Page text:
Is baby still breathing? Find out… from a video!


posted Thursday, June 14, 2012 at 3:45 PM EST

An example of Eulerian Video Magnification. Screenshot provided by MIT CSAIL and Quanta Research Cambridge, Inc., courtesy of YouTube. Click to read the research paper, 'Eulerian Video Magnification for Revealing Subtle Changes in the World'!In the early 1970s, British author Arthur C. Clarke famously wrote that "any sufficiently advanced technology is indistinguishable from magic". A research paper and accompanying video mentioned on the blog of John Nack, Principal Product Manager, Mobile at Adobe Systems seems to us to fit the bill.

In the paper, six researchers at MIT's Computer Science and Artificial Intelligence Laboratory and Quanta Research Cambridge, Inc. together describe a method for amplifying subtle motions and near-invisible color changes in video footage. As you'd expect of a research paper, the underlying math is rather complex to say the least, but the examples in the accompanying video are instantly understandable, and frankly, jaw-droppingly cool.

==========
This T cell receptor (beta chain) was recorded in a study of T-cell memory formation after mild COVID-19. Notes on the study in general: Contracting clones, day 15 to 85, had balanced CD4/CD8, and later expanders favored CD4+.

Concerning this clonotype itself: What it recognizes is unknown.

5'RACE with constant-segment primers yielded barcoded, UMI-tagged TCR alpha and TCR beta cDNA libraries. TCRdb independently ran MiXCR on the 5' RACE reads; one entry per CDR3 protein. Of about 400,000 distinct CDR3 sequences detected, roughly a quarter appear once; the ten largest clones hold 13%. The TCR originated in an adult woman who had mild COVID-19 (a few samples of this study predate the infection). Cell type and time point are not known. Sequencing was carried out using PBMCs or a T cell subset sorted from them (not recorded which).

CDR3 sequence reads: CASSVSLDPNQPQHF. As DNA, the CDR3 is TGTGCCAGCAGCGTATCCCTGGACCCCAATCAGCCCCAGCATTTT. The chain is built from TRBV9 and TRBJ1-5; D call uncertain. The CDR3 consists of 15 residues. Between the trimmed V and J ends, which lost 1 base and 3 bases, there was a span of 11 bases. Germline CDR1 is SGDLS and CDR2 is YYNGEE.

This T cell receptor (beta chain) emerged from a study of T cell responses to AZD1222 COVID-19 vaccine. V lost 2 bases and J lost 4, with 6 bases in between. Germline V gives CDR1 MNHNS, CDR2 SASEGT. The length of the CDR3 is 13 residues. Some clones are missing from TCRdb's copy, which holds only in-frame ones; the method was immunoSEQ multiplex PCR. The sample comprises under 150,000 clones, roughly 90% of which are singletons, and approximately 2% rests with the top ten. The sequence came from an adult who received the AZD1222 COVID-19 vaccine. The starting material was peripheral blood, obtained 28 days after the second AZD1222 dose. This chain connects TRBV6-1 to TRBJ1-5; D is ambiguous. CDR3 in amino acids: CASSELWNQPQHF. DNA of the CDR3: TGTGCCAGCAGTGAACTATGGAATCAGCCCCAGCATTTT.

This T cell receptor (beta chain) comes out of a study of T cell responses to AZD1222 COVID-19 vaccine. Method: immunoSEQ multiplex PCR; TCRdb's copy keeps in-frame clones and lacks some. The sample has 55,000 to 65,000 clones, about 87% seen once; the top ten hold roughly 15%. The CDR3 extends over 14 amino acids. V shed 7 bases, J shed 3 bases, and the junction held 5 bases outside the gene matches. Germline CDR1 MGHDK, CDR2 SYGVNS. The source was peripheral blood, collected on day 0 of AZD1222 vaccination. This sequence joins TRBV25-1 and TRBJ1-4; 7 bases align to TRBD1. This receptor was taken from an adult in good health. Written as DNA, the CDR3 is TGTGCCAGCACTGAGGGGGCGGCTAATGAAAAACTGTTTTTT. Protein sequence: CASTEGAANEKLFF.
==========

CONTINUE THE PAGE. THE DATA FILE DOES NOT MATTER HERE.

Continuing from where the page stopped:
The video shows before-and-after footage of a sleeping baby, and it's immediately obvious from the processed video that baby is still breathing. In the original video, while that same motion is still visible, it's much more subtle. In another clip, the team shows a clear human wrist pulse in a processed video, alongside an original video in which we're hard-put to spot any motion at all. Perhaps most impressively, a video is processed to make clear the subject's pulse over their entire face, as their skin tone cycles from dark to light with each heartbeat.

If you're the least bit interested in what can be achieved with some clever math and modern tech, the whole video is very informative, if a little dry. If you just want to focus on the real attention-grabbing clips, though, we recommend skipping ahead first to one minute, 30 seconds for the color-amplified pulse, and then to three minutes, 20 seconds for the other motion-amplified examples.

The video accompanying the research paper makes the concept extremely easy to understand, showing some situations in which color or motion amplification can make the footage much more informative.

(via John Nack on Adobe; more info in the research paper 'Eulerian Video Magnification for Revealing Subtle Changes in the World')